Home' Trinidad and Tobago Guardian : May 26th 2013 Contents Design Preparedness 23
REVIEW AND UPDATE
It is advised that family members update the
plan, by reviewing their responsibilities and pro-
cedures every six (6) months.
Additional revisions or enhancements will be
required once a hazard occurs.
The family is vulnerable to a number of haz-
ards. Some of these include:
Other existing hazards include:
• Mud Volcanoes
• Power Failures
• Hazardous Material Accidents
• Drinking Water Contamination
GENERAL GUIDELINES IN
• Each family member must know how to
turn off utilities such as water, gas and
electricity at the main.
• Stock emergency supplies and assemble
and emergency kit. (stored food and water
should be replaced every six months).
• Determine the best escape route from you
home and find at least two ways out of
• Find safe places in your home for each
typed of hazard.
• Conduct fire and emergency evacuations.
SAFETY TIPS FOR THE HOME
• If electrical wiring appears faulty or there is
evidence of leaks in gas connections, repair
• Place large, heavy objects on lower shelves.
• Hang pictures and mirrors away from beds.
• If there are cracks in your ceiling or founda-
tions, repair immediately.
• Store weed killers, pesticides and flamma-
ble products away from heat sources.
RESPONSIBILITIES OF FAMILY
Decide clearly who is in charge of which tasks
during an emergency, taking into account that it
could happen while you are at home or far away
from it. Household members will need to agree
on and share essential tasks (e.g. contacting
family members who are not home, collecting
children at school and attending to elderly per-
ALERTS AND WARNINGS
The purpose of the warning process is to pro-
vide efficient warnings and alerts of an actual or
impending emergency situation, to all members
of the household.
Designate a responsible family member who
will take charge of the warning process.
The process allows the evacuation of persons
in the home from a hazard that threatens their
safety and health.
Discuss with all family members the process
by which the evacuation will occur. Everyone
must know the address, how to get there, and
thee phone number.
It is important for family members to be ac-
quainted with existing plans. Schools and busi-
nesses may have plans in place for emergency
evacuations. Local authorities may also have
plans affecting whole streets in respective areas.
Information courtesy http://www.odpm.gov.tt
• Sterile adhesive bandages in assorted sizes -
for simple cuts or abrasions
• Butterfly bandages and narrow adhesive
strips - to hold the edges of a cut together to
allow it to heal
• Individually wrapped, sterile gauze pads (2"
and 4") - to control bleeding or secretions and
• Hypoallergenic adhesive tape - to hold a
dressing or splint in place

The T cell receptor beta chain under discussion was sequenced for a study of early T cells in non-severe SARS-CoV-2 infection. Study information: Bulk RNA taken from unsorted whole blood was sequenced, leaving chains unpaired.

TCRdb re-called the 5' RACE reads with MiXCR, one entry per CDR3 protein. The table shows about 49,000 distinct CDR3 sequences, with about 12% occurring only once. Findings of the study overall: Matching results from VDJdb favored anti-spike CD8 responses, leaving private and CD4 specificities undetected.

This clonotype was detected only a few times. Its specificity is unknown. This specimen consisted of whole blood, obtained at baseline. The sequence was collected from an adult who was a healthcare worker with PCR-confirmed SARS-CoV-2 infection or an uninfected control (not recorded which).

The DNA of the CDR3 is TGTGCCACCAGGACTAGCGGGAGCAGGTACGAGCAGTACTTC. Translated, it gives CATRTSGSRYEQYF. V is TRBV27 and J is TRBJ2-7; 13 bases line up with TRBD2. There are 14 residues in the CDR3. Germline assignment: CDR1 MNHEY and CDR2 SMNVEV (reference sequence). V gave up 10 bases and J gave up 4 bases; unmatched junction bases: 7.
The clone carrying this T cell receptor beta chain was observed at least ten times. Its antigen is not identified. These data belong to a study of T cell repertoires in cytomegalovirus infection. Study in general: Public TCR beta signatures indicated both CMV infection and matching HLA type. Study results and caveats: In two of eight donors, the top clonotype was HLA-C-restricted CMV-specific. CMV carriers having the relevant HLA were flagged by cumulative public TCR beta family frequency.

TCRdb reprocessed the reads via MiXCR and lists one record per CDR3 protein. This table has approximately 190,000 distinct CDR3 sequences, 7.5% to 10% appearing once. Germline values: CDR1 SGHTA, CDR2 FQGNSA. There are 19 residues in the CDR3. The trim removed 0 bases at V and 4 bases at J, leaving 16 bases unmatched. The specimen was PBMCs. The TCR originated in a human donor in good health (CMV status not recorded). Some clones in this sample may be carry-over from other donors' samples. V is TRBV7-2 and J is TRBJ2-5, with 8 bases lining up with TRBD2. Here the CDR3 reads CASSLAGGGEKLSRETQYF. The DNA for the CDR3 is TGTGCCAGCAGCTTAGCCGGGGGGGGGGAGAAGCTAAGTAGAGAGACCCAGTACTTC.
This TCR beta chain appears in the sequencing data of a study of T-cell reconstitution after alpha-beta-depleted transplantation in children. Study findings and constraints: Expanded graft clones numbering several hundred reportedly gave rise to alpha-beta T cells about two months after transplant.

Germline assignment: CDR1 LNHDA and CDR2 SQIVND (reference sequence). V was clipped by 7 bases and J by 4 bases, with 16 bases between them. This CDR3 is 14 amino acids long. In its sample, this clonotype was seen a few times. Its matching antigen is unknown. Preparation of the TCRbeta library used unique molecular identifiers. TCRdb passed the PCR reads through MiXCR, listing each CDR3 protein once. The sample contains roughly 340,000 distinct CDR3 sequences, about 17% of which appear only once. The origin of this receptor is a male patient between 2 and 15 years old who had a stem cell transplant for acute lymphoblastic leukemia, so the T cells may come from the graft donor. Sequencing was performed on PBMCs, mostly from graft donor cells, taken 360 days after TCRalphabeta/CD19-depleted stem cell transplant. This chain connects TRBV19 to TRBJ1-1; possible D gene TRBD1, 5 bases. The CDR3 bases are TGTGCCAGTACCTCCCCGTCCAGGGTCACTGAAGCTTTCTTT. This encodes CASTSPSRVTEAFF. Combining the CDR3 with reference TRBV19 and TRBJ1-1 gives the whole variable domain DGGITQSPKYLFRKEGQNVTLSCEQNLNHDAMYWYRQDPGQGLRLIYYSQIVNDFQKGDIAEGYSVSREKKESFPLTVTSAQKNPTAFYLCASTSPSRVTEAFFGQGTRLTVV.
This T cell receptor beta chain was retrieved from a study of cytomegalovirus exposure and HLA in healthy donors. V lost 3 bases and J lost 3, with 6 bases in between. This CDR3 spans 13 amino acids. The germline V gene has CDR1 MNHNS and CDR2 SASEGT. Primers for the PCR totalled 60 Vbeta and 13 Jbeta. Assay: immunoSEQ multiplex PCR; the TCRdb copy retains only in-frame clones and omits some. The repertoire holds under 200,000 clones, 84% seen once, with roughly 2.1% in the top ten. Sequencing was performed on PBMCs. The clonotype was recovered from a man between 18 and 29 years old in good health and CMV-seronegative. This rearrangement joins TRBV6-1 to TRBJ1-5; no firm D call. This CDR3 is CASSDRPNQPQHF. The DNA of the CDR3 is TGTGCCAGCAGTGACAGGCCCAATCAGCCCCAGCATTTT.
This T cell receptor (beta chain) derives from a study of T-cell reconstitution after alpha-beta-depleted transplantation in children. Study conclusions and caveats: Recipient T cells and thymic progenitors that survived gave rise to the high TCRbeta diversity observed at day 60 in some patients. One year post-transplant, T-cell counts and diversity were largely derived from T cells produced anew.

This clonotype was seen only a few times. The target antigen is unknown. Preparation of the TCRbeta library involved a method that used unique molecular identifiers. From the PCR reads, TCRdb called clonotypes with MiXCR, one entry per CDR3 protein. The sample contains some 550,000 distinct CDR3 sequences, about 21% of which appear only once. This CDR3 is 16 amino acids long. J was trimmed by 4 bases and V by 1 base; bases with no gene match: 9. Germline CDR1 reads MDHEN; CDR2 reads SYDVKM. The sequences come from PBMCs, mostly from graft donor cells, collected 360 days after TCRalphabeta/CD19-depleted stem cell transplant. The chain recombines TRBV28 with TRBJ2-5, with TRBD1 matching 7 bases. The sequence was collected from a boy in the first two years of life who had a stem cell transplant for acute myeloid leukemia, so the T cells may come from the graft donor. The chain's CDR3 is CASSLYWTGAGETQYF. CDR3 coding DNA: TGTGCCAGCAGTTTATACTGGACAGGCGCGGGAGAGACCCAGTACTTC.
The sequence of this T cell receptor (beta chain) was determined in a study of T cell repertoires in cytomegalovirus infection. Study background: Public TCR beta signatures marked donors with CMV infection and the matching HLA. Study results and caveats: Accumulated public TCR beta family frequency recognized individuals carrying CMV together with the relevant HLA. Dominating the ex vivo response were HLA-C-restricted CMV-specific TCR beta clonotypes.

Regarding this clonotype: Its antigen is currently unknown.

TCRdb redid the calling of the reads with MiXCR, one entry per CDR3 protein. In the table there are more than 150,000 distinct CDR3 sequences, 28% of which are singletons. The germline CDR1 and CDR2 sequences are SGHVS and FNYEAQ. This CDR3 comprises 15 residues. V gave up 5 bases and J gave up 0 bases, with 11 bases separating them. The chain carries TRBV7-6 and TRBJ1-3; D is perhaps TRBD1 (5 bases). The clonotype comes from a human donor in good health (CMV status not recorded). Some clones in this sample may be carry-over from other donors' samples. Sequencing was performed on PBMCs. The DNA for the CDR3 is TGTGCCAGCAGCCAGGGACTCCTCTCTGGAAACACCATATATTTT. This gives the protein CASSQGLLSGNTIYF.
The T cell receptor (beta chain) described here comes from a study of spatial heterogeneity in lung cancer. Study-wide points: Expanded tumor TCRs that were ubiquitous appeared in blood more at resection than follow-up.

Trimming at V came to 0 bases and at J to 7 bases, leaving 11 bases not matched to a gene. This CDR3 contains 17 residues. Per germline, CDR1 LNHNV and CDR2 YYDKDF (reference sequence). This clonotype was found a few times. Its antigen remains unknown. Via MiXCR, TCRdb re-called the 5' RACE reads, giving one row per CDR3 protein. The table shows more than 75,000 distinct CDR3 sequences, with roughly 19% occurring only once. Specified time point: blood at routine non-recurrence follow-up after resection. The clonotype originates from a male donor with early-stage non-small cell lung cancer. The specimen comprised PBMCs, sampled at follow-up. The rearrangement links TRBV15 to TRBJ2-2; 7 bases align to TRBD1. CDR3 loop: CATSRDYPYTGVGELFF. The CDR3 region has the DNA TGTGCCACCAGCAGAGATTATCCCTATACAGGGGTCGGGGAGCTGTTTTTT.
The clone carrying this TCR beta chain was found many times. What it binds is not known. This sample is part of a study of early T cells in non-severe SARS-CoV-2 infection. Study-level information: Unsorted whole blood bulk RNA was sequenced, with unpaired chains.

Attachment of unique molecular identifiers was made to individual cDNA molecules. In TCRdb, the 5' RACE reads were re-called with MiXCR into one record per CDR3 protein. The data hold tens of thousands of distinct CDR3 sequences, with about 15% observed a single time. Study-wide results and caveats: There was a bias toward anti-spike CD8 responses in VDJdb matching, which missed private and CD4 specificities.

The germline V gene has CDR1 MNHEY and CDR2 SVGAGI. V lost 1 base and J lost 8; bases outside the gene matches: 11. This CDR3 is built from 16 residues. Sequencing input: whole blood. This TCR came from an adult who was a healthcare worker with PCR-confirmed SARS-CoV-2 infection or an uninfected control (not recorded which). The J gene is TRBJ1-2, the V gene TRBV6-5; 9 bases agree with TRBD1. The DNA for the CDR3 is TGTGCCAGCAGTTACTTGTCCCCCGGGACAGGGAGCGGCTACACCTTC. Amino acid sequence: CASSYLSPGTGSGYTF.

• Roll of absorbent cotton - as padding for a
• Sterile roller bandages (2" and 3"), at least 3
rolls - to lend support to sprained or sore
• Cotton-tipped swabs
• Anti-itch lotion or cream - for relief of insect
bites, itching and minor skin irritations
• Eye drops
• Syrup of ipecac - to induce vomiting only if in-
structed by a poison control center, emer-
gency personnel or doctor; keep a one-ounce
bottle on hand for each child under age five
• Antiseptic ointment, spray or towelettes - for
• Antibiotic ointment - to prevent infection of
• Bottled water - to rinse wounds or to drink
• Face mask - to protect against smoke, dust
• Latex gloves - for protection when providing
emergency help to an injured individual
• Clean towel - for a pillow or as a wrap for ice
• Chemical ice packs
• Emergency phone numbers - doctor, phar-
macy, poison control, etc.
• First aid handbook
It is also important to have some basic medi-
cines on hand in your family's medicine cabinet.
Remember to check the cabinet each year and
dispose of expired medicines.
• Pain reliever - such as acetaminophen, aspirin,
ibuprofen, ketoprofen or naproxen sodium -
for relief of headaches, muscle aches and
• Fever reducer, such as acetaminophen, aspirin
• Decongestant and cough medicine
• Stomach remedies - to prevent or treat indi-
gestion, heartburn or upset stomach
• Antihistamine - for allergic reactions and itch-
• Eye drops
When taking medicines, read the
label...EVERYTIME. Always remember to check
the proper dose of medicine, especially when
dosing children. Pay special attention to the
usage directions and warnings. Don't buy or use
any medicine from a package that shows cuts,
tears, slices or other imperfections. Report any-
thing suspicious to the pharmacist or store man-
ager. If you have questions about your medicines,
talk to your doctor, pharmacist or other health
May/June, 2013 www.guardian.co.tt Sunday Guardian @Home Magazine
PRE PAINTED STEEL
AS IT LOOKS
• FULL LENGTH
SHEETING & RIDGING
• STEEL CAN BE
OVER AN EXISTING
The Beauty of
Clay tile profile
without the weight
The Family Emergency Plan is a useful tool that can assist householders and family members in advance planning
exercises. It forms part of any preparedness strategy and as a result may go a long way in preserving human life,
limb and property before, during and after a hazard impact.
The following are important items to have in your Family Health First Aid Kit:
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